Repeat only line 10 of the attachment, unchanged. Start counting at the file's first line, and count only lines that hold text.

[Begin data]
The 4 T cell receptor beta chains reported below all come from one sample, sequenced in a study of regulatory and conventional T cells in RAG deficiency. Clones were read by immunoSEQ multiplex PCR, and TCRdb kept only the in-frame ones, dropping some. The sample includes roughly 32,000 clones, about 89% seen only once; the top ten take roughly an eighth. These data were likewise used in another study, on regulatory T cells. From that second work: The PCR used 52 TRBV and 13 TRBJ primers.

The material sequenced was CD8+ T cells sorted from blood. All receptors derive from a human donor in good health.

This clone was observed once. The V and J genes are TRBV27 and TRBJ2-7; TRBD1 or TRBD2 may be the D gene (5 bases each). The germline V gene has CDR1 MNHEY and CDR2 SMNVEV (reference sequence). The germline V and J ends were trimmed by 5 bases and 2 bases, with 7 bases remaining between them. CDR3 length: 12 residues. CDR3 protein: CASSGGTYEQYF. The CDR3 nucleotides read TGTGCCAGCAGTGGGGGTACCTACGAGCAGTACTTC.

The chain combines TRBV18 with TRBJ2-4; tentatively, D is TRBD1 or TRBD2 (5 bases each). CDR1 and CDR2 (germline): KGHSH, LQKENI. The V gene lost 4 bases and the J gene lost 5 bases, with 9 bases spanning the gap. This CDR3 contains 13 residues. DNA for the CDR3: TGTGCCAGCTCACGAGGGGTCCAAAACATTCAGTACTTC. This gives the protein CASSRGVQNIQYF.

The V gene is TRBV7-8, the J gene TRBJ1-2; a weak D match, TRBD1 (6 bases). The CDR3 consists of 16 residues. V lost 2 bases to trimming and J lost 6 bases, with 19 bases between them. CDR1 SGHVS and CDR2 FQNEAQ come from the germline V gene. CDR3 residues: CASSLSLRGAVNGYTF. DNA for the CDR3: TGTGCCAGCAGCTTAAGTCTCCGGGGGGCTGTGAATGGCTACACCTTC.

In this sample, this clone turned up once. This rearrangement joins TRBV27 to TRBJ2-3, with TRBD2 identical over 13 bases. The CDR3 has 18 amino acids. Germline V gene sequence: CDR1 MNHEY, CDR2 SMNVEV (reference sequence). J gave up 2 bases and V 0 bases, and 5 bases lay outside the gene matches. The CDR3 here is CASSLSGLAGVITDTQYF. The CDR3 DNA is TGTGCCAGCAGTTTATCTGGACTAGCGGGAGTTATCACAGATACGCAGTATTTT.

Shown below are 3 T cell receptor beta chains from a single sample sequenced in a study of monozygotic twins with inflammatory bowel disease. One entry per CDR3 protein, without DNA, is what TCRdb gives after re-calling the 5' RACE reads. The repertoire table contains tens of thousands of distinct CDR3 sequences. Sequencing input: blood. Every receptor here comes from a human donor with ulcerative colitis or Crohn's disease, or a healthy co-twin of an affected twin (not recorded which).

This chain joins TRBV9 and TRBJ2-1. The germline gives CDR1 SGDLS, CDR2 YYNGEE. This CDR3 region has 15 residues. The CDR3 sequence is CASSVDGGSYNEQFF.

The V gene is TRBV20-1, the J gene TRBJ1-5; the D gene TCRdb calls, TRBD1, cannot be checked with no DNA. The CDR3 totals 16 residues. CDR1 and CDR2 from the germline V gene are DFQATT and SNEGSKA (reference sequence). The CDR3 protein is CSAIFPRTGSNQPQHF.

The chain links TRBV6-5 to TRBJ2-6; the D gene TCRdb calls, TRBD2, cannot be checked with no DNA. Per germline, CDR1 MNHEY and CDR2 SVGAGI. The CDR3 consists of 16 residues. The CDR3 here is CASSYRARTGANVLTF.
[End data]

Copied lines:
The chain links TRBV6-5 to TRBJ2-6; the D gene TCRdb calls, TRBD2, cannot be checked with no DNA. Per germline, CDR1 MNHEY and CDR2 SVGAGI. The CDR3 consists of 16 residues. The CDR3 here is CASSYRARTGANVLTF.